It was mid-July when the dreaded words began appearing all over my Facebook feed,
giving me hives: Back to school.
Back to school? No way!
Back to bed, maybe. Back to the pool, for sure. I'm only planning as far as my
next meal right now; I don't want to be reminded that in a little less than a
month life is going to turn on its head again.
Born at the end of summer
myself, August 30th, school never once started on or before my birthday. As a child, summer felt like the longest stretch of time ever—it erased all the challenge and effort of the school year, all the insults of the social hierarchy, which was stacked against those of us who were "weird."
Summer leveled the strictness of having to go to sleep before I was tired and rise before I was ready. But somewhere across the decades, some politician in an
air-conditioned office signed a paper that shortened our glorious, lazy summers
by no less than 20 to 30 days, depending on where you live.
We should just knuckle down and tackle the year straight through, like a marathon.
Each year my son
has been in school, I keenly feel the loss of so much important time with him,
the luxury of slowness, schedules that are more elastic and no battles to
finish homework. This is time I cherish for him to languish in the realm of his
imagination and grow new neurons; time for sensory stimulation that only
nature provides; time for mid-week lunches together and hours spent
swimming with his buddies.
The school board claims
to have given us back those stolen summer weeks throughout the year, which is a
lot like being given a case of milk when you can only drink a gallon: Two weeks
off at the holidays when a week would be plenty; two more random weeks, one in
February, another in April in which I have to scramble for childcare to keep on
working; scattered days off here and there that have no clear reason, and more
half days than I can count. I'm of the mind that we should just knuckle
down and tackle the year straight through, like a marathon. Give me
back days of abandon in hammocks and water.
Summer days are the
ones in which I watch my son sprout, physically and mentally. Suddenly he can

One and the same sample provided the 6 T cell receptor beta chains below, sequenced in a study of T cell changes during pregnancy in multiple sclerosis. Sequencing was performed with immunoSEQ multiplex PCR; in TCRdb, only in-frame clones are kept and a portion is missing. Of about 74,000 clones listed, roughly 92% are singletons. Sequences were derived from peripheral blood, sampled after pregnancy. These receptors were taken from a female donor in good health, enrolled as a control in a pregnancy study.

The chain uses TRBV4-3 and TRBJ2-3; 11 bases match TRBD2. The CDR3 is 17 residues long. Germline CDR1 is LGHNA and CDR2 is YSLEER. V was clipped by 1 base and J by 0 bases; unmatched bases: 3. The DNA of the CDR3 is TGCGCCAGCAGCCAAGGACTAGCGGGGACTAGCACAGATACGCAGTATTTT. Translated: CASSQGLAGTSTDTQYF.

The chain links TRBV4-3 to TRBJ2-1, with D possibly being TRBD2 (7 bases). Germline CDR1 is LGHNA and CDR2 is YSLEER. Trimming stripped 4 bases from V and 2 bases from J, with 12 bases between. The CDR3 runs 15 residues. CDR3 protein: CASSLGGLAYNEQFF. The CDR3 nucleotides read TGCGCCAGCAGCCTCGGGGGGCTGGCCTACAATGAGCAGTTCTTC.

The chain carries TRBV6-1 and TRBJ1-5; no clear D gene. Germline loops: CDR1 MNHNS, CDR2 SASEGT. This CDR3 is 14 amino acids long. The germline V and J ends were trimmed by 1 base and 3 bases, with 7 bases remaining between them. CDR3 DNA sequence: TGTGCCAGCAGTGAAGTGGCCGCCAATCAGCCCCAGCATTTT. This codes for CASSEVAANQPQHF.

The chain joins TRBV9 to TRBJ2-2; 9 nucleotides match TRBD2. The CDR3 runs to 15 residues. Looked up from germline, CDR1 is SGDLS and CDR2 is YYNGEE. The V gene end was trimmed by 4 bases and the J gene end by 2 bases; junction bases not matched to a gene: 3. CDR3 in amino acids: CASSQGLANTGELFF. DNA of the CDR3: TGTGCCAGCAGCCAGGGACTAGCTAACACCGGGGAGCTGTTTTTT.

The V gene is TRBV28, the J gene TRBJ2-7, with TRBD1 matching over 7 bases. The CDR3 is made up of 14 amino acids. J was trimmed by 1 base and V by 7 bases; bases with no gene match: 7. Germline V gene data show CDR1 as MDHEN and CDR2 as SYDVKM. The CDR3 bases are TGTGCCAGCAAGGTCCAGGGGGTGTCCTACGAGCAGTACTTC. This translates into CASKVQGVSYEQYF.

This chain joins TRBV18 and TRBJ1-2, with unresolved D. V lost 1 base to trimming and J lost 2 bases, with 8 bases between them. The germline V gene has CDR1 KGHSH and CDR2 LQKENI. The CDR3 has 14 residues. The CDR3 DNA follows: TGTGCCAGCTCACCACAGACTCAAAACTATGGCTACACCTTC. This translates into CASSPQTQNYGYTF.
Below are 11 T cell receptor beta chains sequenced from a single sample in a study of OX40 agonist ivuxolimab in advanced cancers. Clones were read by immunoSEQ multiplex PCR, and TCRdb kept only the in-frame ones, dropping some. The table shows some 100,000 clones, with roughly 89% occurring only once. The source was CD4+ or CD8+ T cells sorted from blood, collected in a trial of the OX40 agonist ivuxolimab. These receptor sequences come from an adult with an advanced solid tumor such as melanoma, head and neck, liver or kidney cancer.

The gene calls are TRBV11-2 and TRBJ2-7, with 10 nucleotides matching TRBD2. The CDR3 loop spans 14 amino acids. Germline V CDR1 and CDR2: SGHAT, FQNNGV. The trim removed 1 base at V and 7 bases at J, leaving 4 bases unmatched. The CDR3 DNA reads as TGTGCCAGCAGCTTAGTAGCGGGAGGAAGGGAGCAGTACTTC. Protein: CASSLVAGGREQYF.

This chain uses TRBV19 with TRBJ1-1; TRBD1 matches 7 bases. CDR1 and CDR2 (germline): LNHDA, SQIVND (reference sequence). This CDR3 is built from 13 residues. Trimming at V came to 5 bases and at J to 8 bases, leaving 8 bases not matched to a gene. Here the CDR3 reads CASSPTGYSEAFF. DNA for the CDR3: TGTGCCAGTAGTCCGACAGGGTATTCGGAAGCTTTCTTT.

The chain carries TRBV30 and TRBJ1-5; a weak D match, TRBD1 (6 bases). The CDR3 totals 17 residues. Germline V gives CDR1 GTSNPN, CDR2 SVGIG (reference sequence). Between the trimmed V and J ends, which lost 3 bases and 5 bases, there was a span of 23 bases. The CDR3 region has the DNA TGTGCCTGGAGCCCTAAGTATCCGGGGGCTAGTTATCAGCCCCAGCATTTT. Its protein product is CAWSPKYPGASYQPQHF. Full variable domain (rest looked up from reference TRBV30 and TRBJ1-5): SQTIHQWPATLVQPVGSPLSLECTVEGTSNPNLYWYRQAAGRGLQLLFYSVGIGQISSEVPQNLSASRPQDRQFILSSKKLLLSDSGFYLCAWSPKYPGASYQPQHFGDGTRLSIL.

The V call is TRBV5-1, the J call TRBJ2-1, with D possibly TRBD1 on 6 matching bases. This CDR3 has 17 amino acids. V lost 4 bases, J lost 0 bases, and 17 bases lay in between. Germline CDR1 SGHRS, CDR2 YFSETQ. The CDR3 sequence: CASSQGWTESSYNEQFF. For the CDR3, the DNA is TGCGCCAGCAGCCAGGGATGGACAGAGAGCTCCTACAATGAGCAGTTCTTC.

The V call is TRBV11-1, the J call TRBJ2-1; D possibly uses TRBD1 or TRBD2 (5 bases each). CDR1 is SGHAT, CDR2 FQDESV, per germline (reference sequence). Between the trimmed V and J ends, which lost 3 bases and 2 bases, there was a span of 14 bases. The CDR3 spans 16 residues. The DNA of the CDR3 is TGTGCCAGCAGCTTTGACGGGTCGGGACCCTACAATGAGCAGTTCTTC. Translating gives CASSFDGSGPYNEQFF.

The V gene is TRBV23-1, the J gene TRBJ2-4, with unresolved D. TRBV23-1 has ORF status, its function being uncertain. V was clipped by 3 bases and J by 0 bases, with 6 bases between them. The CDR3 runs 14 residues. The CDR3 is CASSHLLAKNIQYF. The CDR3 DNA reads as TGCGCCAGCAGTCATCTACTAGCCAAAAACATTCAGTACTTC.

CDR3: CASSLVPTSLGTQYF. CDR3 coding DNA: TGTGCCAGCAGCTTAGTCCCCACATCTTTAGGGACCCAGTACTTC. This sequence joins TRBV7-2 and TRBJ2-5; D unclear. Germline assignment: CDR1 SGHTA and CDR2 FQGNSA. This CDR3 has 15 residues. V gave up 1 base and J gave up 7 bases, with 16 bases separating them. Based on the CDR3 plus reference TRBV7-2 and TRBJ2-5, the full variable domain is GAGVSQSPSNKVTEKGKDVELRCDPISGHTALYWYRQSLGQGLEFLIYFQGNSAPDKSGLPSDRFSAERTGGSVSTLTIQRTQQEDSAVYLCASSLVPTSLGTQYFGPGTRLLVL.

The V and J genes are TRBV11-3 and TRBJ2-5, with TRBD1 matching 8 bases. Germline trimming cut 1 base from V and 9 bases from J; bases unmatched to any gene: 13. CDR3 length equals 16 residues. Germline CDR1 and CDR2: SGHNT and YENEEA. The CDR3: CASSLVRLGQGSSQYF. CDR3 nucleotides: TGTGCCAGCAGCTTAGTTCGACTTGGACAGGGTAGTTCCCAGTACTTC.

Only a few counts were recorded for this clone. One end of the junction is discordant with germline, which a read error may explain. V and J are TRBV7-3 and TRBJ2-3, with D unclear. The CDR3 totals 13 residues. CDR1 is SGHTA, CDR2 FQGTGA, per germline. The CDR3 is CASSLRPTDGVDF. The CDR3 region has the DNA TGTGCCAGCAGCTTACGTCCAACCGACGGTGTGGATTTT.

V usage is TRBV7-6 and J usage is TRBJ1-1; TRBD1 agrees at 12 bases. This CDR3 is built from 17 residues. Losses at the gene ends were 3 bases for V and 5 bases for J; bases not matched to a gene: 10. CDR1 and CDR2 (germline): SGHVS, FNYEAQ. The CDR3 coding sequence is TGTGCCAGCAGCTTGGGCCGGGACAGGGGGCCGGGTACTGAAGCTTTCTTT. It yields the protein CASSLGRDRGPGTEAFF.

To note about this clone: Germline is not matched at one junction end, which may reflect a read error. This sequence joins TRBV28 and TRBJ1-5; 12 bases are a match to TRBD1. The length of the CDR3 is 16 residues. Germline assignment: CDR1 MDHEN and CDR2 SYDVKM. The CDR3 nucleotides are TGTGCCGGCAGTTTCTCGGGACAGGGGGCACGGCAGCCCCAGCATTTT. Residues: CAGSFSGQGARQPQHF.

read everything he lays eyes upon: signs, magazines, emails and the scrolling
news bar on TVs. This recently turned 7-year-old is taller and his thoughts
are more complex. "I wonder what the first word ever spoken was," he said yesterday. "What if there was no pollution?"
(My son) will come home sweaty and grumpy because the bright blue skies will call upon him to play, not sit beneath yellow fluorescent lights. And we will both dream about summer.
During summer we get
into fewer arguments about what needs to get done. Unburdened by the pressure
of "have to's" my son brings his plates to the sink after meal without
complaint, feeds his cats in the morning without prompting and regularly
bursts into proclamations of "I love you, Mama" for no reason. Except, there is
a reason—we are both keenly sensitive to the ticking clock of the school year.
Though he loves to learn and needs the social stimulation, we both benefit from
the unstructured reality of summer life.
Summer works magic on all of us. My husband takes more days off
and comes home early. I abandon work to take my son to the pool, and we have
more moments of just hanging out together during that fertile realm of non-doing from
which great conversations and greater ideas spring.
When my son goes back
to school on August 13, it will still be too hot to wear pants,
and I'll put ice in his water cooler. Weekends will still find roads bumper to
bumper with coastal traffic as people hit the beach. I will still be drinking
cold white wine instead of red and eating light salads and grilled foods
rather than pasta and chili. I won't even break out my sweaters until
Halloween. It will feel like a joke, dropping my child off at his cement jungle
when it's 90 degrees outside. He will come home sweaty and grumpy because the
bright blue skies will call upon him to play, not sit beneath yellow
fluorescent lights. And we will both dream about summer.
So, meanwhile, I'm
going to keep turning a blind eye to the coupons offering me discounts on
back-to-school supplies and clothes, the exhortations that I should stop
enjoying this moment now, where a soft, warm breeze blows through an open
screen door, the white noise of the ocean lulling us into peace.
For all things, there
is a season. I'm dragging out my summer as long as I can.